Both of these are excellent, detailed analyses.

As I said on social media: "If you go to college, you should expect to be exposed to ideas you find disagreeable or even offensive. If you can't handle that, stay home. You can still learn a lot from watching YouTube videos from Khan Academy and Sesame Street."

War In Space

"War in Space May Be Closer Than Ever: China, Russia and the U.S. are developing and testing controversial new capabilities to wage war in space despite their denial of such work"

New Old Tolkien Work

"J.R.R. Tolkien's The Story of Kullervo Will Be Published In October".

From the article:
The story is one of Tolkien’s oldest stories, started while he was at college in 1914, and was heavily inspired by Finnish epic poetry tradition, particularly with one poem, the Kalevala, as well as the styling of English author William Morris. 
And a brief summary:
Brought up in the homestead of the dark magician Untamo, who killed his father, kidnapped his mother, and who tries three times to kill him when still a boy, Kullervo is alone save for the love of his twin sister, Wanona, and guarded by the magical powers of the black dog, Musti. When Kullervo is sold into slavery he swears revenge on the magician, but he will learn that even at the point of vengeance there is no escape from the cruellest of fates.
Amazon link:

Digitally Faking Death?

Washington Post: "Just how easy is it to digitally fake a death?"

Monday, August 10, 2015

[Off Topic] Hsieh Forbes Column: Free Speech 1, FDA 0

[Off topic] My latest Forbes column is now out: "Free Speech 1, FDA 0".

I discuss a breaking update to my earlier Forbes piece on drug company Amarin's fight to engage in free speech in the form of off-label marketing of one of its products.

Basically, Amarin wanted to give truthful medical information to doctors which would allow them to more effectively use one of their drugs in a way that was legal, but not FDA-approved. The FDA forbade Amarin from engaging in such speech, and Amarin sued the FDA.

This past Friday, Amarin won an important legal victory in federal court. Judge Paul Engelmayer came down firmly on the side of free speech.

For more details see the full text of, "Free Speech 1, FDA 0".

(Earlier Forbes piece, "Drug Company Amarin Stands Up For Free Speech Against FDA", 5/8/2015.)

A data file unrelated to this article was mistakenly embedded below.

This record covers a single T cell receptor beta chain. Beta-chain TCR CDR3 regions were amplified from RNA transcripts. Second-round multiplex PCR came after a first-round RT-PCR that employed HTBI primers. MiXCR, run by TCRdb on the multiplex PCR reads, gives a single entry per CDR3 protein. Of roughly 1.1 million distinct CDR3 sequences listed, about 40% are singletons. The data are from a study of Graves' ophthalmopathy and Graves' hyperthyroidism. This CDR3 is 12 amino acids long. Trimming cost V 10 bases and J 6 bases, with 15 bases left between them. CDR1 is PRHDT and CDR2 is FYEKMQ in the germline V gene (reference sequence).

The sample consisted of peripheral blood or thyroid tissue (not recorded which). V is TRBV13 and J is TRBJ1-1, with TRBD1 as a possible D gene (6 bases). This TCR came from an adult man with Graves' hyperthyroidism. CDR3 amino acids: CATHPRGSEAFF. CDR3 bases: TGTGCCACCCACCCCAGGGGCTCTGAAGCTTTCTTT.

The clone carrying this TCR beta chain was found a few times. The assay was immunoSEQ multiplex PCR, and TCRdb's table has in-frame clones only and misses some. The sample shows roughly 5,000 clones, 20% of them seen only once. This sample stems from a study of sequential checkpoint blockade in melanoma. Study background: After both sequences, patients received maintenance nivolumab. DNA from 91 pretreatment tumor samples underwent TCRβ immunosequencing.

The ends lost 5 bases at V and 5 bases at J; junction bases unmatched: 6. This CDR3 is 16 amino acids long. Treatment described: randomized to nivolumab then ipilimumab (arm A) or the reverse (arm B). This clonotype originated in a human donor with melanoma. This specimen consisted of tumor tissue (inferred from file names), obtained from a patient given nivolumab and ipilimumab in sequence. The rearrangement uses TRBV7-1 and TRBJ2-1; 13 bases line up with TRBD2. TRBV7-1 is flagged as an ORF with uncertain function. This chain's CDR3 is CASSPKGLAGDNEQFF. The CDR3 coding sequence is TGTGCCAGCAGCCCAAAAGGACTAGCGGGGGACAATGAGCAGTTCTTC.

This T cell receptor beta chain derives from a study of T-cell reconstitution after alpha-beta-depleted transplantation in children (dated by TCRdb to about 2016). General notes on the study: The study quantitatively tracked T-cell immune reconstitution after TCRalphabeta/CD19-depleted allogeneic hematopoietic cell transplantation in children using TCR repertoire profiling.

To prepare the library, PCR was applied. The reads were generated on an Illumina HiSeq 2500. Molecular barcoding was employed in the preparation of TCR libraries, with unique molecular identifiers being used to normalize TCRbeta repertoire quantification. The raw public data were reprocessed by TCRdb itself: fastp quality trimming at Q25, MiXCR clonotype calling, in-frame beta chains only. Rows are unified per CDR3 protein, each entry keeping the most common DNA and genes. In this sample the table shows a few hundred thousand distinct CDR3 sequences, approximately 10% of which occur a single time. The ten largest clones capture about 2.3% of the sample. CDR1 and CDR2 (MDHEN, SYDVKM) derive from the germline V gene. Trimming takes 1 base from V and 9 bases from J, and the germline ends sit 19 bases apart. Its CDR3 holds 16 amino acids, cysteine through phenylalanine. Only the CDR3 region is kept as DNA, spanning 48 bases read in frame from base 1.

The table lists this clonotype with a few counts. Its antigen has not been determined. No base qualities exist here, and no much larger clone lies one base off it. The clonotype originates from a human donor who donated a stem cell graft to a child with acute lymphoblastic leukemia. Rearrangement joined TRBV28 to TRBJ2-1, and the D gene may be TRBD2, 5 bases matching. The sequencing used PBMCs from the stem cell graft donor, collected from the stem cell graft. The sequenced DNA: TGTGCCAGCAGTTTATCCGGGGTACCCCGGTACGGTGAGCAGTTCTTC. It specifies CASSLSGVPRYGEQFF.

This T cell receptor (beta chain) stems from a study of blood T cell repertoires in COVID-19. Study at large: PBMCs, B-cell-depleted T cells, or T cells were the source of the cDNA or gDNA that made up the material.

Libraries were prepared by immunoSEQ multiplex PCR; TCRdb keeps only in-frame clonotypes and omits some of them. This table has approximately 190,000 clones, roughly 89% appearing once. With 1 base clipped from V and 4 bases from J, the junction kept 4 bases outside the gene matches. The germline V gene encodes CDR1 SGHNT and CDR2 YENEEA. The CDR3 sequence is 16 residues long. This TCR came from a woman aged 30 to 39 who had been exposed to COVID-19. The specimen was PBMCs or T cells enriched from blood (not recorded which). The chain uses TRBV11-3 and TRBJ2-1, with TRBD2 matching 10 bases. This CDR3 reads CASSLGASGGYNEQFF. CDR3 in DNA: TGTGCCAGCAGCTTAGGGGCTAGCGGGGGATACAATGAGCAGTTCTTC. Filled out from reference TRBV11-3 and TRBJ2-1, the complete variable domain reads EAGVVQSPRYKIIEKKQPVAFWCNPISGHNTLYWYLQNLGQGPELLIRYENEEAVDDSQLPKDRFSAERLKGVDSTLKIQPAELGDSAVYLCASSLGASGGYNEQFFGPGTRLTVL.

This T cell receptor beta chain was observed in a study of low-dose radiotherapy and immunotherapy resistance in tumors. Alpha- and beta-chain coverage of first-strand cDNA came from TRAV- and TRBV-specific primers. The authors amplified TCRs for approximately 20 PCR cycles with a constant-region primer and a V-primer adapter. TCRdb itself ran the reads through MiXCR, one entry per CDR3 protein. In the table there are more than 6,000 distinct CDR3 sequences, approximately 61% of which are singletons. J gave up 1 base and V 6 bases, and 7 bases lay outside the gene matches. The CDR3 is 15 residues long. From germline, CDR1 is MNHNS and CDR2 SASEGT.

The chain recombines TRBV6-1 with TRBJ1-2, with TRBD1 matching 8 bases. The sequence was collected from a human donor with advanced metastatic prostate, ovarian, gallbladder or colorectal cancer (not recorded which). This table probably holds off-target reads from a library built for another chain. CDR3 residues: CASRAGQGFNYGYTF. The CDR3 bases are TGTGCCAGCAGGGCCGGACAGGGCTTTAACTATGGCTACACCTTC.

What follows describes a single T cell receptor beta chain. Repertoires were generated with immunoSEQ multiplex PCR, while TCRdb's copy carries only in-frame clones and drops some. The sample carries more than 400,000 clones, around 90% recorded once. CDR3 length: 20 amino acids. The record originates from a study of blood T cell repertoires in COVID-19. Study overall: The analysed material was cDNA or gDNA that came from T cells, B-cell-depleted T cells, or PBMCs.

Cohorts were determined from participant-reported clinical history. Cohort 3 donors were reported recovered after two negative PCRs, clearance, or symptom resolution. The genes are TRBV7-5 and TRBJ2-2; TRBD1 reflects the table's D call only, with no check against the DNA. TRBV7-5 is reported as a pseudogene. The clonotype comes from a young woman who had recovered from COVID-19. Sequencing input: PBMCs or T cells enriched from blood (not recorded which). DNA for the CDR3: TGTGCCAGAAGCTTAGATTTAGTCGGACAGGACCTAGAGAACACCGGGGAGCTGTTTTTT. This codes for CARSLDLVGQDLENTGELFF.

Economist on Asteroid Impact

The Economist discusses, "What if an asteroid heads for Earth".

Self-Driving Cars And Insurance

"Self-Driving Cars To Cause Car Insurance Industry Revenue Plunge"

Yelp Reviews of Newborn Babies

"Yelp Reviews of Newborn Babies"

Japanese Skateboard Innovation

"The Japanese Have Just Perfected The Skateboard. And it looks amazingly fun." (Via Dave Jilk.)

How to Speak Cat

"How to Speak Cat"

Saturday, August 08, 2015

Urgent Security Upgrade For Mozilla Firefox

PSA: If you use Firefox as your browser in Windows or Linux, update to latest version (version 39.0.3) now!

From Ars Technica: "0-day attack on Firefox users stole password and key data: Patch now!"

Tuesday, August 04, 2015

Travel Voucher To The Moon

Buzz Aldrin: "My travel voucher to the moon"

Pre-Space Flight Rituals

Why Russian Astronauts Pee on a Bus Tire Before Launching Into Space, and Other Pre-Flight Rituals "

Legal Arguments Over "One"

"What exactly does 'one' mean? Court of Appeal passes judgement on thorny mathematical issue".

My favorite line from the article: "To correct this, the three Court of Appeal judges used a mathematical approach, known as rounding."

Check Splitting Incentives

"Does It Make Sense To Split The Check At A Restaurant?"

Monday, August 03, 2015

Bay Area to Standard American English Translator

McSweeney's: "Bay Area to Standard American English Translator"

The Boom In Mini Organs

Nature: "The boom in mini stomachs, brains, breasts, kidneys and more. Biologists are building banks of 'organoids', and learning a lot about human development on the way."

Keystroke Profiling

"How the way you type can shatter anonymity -- even on Tor":
The profiling works by measuring the minute differences in the way each person presses keys on computer keyboards. Since the pauses between keystrokes and the precise length of time each key is pressed are unique for each person, the profiles act as a sort of digital fingerprint that can betray its owner's identity.

The Failure Of Google+

"Inside the failure of Google+, a very expensive attempt to unseat Facebook"

Saturday, August 01, 2015

iMac Boxes

Chris Espinosa on Twitter: "iMac box is a trapezoid with the front 10° out of parallel with the back. Which means that if you have 36 of them..."